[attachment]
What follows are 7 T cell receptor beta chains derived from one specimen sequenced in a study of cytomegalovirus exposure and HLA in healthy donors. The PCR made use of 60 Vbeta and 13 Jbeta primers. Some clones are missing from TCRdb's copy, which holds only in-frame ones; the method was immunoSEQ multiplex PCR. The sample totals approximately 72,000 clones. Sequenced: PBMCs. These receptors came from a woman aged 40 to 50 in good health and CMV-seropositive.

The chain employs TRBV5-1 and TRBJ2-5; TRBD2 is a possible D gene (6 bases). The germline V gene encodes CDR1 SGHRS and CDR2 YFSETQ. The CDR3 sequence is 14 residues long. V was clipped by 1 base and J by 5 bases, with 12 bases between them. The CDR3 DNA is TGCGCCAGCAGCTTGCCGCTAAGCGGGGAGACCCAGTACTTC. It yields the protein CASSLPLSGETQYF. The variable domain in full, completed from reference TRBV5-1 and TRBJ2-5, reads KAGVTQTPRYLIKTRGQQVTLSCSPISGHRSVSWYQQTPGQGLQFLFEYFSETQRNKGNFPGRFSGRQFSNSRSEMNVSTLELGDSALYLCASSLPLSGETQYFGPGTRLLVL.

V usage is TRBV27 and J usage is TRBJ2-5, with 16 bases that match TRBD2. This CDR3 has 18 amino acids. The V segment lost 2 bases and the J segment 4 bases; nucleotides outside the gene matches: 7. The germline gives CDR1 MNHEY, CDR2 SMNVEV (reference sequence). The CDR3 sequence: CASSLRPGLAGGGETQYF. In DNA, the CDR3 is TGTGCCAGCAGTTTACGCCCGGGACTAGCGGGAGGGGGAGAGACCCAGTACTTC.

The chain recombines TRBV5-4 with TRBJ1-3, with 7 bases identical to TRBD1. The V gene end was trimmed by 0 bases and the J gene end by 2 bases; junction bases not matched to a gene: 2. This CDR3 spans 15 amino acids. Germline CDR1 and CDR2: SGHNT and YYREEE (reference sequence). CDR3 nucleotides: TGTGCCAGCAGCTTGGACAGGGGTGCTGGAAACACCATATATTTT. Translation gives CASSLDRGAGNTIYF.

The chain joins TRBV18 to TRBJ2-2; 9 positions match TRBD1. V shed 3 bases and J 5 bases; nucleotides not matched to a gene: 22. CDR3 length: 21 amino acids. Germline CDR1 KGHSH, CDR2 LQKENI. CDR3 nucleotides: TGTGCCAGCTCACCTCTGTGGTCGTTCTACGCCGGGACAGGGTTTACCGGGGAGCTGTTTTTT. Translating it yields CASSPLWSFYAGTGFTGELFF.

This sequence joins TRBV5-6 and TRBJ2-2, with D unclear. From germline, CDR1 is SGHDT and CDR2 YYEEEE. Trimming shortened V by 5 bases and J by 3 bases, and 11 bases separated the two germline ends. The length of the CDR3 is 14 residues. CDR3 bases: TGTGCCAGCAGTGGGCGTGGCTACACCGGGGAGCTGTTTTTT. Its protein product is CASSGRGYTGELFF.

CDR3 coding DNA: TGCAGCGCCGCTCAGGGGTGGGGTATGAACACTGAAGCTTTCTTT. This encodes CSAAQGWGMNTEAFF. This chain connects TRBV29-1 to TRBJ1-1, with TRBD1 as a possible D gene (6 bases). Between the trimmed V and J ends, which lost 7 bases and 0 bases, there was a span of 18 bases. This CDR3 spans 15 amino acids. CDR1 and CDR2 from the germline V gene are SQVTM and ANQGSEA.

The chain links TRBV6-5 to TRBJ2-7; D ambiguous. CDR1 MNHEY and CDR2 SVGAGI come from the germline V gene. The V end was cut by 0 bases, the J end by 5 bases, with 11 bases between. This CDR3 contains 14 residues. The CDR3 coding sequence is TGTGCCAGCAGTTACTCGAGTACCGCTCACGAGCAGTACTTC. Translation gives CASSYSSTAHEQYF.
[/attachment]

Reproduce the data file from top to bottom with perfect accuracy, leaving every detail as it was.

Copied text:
What follows are 7 T cell receptor beta chains derived from one specimen sequenced in a study of cytomegalovirus exposure and HLA in healthy donors. The PCR made use of 60 Vbeta and 13 Jbeta primers. Some clones are missing from TCRdb's copy, which holds only in-frame ones; the method was immunoSEQ multiplex PCR. The sample totals approximately 72,000 clones. Sequenced: PBMCs. These receptors came from a woman aged 40 to 50 in good health and CMV-seropositive.

The chain employs TRBV5-1 and TRBJ2-5; TRBD2 is a possible D gene (6 bases). The germline V gene encodes CDR1 SGHRS and CDR2 YFSETQ. The CDR3 sequence is 14 residues long. V was clipped by 1 base and J by 5 bases, with 12 bases between them. The CDR3 DNA is TGCGCCAGCAGCTTGCCGCTAAGCGGGGAGACCCAGTACTTC. It yields the protein CASSLPLSGETQYF. The variable domain in full, completed from reference TRBV5-1 and TRBJ2-5, reads KAGVTQTPRYLIKTRGQQVTLSCSPISGHRSVSWYQQTPGQGLQFLFEYFSETQRNKGNFPGRFSGRQFSNSRSEMNVSTLELGDSALYLCASSLPLSGETQYFGPGTRLLVL.

V usage is TRBV27 and J usage is TRBJ2-5, with 16 bases that match TRBD2. This CDR3 has 18 amino acids. The V segment lost 2 bases and the J segment 4 bases; nucleotides outside the gene matches: 7. The germline gives CDR1 MNHEY, CDR2 SMNVEV (reference sequence). The CDR3 sequence: CASSLRPGLAGGGETQYF. In DNA, the CDR3 is TGTGCCAGCAGTTTACGCCCGGGACTAGCGGGAGGGGGAGAGACCCAGTACTTC.

The chain recombines TRBV5-4 with TRBJ1-3, with 7 bases identical to TRBD1. The V gene end was trimmed by 0 bases and the J gene end by 2 bases; junction bases not matched to a gene: 2. This CDR3 spans 15 amino acids. Germline CDR1 and CDR2: SGHNT and YYREEE (reference sequence). CDR3 nucleotides: TGTGCCAGCAGCTTGGACAGGGGTGCTGGAAACACCATATATTTT. Translation gives CASSLDRGAGNTIYF.

The chain joins TRBV18 to TRBJ2-2; 9 positions match TRBD1. V shed 3 bases and J 5 bases; nucleotides not matched to a gene: 22. CDR3 length: 21 amino acids. Germline CDR1 KGHSH, CDR2 LQKENI. CDR3 nucleotides: TGTGCCAGCTCACCTCTGTGGTCGTTCTACGCCGGGACAGGGTTTACCGGGGAGCTGTTTTTT. Translating it yields CASSPLWSFYAGTGFTGELFF.

This sequence joins TRBV5-6 and TRBJ2-2, with D unclear. From germline, CDR1 is SGHDT and CDR2 YYEEEE. Trimming shortened V by 5 bases and J by 3 bases, and 11 bases separated the two germline ends. The length of the CDR3 is 14 residues. CDR3 bases: TGTGCCAGCAGTGGGCGTGGCTACACCGGGGAGCTGTTTTTT. Its protein product is CASSGRGYTGELFF.

CDR3 coding DNA: TGCAGCGCCGCTCAGGGGTGGGGTATGAACACTGAAGCTTTCTTT. This encodes CSAAQGWGMNTEAFF. This chain connects TRBV29-1 to TRBJ1-1, with TRBD1 as a possible D gene (6 bases). Between the trimmed V and J ends, which lost 7 bases and 0 bases, there was a span of 18 bases. This CDR3 spans 15 amino acids. CDR1 and CDR2 from the germline V gene are SQVTM and ANQGSEA.

The chain links TRBV6-5 to TRBJ2-7; D ambiguous. CDR1 MNHEY and CDR2 SVGAGI come from the germline V gene. The V end was cut by 0 bases, the J end by 5 bases, with 11 bases between. This CDR3 contains 14 residues. The CDR3 coding sequence is TGTGCCAGCAGTTACTCGAGTACCGCTCACGAGCAGTACTTC. Translation gives CASSYSSTAHEQYF.